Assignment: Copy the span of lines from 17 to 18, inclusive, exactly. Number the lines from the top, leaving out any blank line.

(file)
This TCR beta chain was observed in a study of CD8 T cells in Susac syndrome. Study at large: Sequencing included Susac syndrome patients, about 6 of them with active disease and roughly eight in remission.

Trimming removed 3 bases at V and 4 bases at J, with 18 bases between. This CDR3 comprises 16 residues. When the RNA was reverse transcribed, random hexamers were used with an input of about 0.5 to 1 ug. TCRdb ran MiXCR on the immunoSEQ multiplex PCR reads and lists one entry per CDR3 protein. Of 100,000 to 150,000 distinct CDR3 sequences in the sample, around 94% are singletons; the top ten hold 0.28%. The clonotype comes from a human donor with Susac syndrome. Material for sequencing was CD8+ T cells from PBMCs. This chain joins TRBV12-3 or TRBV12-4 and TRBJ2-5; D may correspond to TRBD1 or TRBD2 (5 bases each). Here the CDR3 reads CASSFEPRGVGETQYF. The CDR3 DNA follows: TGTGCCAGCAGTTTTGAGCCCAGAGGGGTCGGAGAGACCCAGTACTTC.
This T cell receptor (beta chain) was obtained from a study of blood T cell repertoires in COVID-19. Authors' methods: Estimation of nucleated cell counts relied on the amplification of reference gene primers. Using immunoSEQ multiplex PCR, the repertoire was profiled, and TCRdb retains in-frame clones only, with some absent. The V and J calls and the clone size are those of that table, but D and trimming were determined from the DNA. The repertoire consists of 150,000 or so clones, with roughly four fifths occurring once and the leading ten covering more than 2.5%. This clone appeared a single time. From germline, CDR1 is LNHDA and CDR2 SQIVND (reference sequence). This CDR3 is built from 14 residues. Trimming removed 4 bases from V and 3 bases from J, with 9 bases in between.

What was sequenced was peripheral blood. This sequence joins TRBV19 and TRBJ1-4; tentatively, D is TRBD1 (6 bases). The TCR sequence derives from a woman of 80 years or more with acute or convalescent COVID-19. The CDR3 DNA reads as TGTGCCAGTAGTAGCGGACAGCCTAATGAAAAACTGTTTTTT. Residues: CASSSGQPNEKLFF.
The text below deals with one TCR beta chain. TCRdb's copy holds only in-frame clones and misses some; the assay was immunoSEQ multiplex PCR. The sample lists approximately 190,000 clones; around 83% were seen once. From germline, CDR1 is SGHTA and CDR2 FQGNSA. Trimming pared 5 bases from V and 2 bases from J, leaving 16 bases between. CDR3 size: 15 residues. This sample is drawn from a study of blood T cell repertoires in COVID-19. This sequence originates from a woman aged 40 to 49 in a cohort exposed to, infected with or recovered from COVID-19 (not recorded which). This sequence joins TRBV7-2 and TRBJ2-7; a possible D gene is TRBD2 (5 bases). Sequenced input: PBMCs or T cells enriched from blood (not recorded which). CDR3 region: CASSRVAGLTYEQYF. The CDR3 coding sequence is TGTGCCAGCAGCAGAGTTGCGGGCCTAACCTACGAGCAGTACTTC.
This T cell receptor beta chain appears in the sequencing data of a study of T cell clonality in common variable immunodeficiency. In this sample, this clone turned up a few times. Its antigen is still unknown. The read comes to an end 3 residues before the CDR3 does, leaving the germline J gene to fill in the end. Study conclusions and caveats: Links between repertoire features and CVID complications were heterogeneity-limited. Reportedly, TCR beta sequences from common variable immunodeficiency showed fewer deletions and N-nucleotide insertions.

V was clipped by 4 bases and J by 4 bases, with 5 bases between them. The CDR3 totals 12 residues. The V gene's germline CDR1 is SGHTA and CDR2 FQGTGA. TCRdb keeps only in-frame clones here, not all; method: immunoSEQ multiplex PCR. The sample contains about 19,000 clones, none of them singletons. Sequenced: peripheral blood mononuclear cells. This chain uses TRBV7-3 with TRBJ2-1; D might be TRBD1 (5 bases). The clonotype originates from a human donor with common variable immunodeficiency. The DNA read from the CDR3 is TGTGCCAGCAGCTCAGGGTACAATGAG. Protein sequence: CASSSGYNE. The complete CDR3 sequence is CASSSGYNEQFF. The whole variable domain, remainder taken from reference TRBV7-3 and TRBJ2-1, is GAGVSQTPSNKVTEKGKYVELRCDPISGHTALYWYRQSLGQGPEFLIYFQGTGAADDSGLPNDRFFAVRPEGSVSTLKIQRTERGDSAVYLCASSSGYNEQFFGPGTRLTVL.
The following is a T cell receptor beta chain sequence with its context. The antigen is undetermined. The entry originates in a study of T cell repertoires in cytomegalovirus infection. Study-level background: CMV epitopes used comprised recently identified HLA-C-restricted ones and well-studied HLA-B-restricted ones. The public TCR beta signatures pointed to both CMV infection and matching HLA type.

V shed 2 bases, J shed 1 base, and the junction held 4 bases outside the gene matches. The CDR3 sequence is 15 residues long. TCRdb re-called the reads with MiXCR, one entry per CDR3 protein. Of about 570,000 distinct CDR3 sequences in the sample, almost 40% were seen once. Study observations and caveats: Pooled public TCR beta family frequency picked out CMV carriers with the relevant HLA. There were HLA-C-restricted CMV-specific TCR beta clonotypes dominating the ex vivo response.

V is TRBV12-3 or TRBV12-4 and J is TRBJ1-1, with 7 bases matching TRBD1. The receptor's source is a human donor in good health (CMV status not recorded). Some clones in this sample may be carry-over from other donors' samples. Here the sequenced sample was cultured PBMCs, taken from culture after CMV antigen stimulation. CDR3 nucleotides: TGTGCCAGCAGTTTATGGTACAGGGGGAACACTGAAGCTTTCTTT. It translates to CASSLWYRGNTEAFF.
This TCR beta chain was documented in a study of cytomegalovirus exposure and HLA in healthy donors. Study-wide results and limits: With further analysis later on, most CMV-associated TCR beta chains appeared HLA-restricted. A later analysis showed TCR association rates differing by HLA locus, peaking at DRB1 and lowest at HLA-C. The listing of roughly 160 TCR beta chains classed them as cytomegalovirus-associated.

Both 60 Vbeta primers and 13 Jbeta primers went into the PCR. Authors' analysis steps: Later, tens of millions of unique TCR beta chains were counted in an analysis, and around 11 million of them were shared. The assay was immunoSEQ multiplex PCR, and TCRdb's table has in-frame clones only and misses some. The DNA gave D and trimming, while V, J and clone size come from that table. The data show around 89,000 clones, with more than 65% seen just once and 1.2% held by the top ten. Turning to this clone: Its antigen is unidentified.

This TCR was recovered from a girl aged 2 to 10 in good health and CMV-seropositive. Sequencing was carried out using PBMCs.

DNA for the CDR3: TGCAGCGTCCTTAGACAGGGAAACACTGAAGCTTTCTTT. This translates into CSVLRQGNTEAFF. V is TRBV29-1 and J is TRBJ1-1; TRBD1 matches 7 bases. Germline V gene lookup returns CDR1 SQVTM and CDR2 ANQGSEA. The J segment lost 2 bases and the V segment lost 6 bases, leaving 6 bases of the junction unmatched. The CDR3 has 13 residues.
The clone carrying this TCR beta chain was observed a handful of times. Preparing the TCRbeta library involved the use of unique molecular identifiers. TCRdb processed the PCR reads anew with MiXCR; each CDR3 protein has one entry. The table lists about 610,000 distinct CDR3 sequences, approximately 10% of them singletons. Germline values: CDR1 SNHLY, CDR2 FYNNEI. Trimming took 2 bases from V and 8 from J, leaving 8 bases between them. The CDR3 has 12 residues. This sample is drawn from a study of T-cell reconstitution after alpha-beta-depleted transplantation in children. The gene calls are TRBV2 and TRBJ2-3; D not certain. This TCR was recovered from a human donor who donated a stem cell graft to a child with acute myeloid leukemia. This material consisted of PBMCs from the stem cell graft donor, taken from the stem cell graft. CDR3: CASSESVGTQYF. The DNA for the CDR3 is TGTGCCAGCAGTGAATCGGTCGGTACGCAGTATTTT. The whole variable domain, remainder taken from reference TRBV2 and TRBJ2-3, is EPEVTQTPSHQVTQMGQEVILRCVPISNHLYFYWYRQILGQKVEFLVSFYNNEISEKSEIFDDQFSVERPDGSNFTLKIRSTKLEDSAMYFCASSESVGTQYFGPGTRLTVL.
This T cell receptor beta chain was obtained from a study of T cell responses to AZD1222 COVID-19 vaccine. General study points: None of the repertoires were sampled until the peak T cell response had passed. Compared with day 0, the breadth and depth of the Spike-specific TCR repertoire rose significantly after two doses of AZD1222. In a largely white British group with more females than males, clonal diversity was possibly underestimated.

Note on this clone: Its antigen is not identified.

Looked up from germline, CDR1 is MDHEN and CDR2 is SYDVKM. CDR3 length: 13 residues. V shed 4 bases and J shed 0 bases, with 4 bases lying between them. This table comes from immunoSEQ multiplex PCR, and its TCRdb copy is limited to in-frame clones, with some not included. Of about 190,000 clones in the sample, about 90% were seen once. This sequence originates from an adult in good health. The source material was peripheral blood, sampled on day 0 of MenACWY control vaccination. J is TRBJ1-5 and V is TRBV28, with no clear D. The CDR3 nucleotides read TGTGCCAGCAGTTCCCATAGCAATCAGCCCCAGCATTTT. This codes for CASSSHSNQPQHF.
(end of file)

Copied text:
Note on this clone: Its antigen is not identified.

Looked up from germline, CDR1 is MDHEN and CDR2 is SYDVKM. CDR3 length: 13 residues. V shed 4 bases and J shed 0 bases, with 4 bases lying between them. This table comes from immunoSEQ multiplex PCR, and its TCRdb copy is limited to in-frame clones, with some not included. Of about 190,000 clones in the sample, about 90% were seen once. This sequence originates from an adult in good health. The source material was peripheral blood, sampled on day 0 of MenACWY control vaccination. J is TRBJ1-5 and V is TRBV28, with no clear D. The CDR3 nucleotides read TGTGCCAGCAGTTCCCATAGCAATCAGCCCCAGCATTTT. This codes for CASSSHSNQPQHF.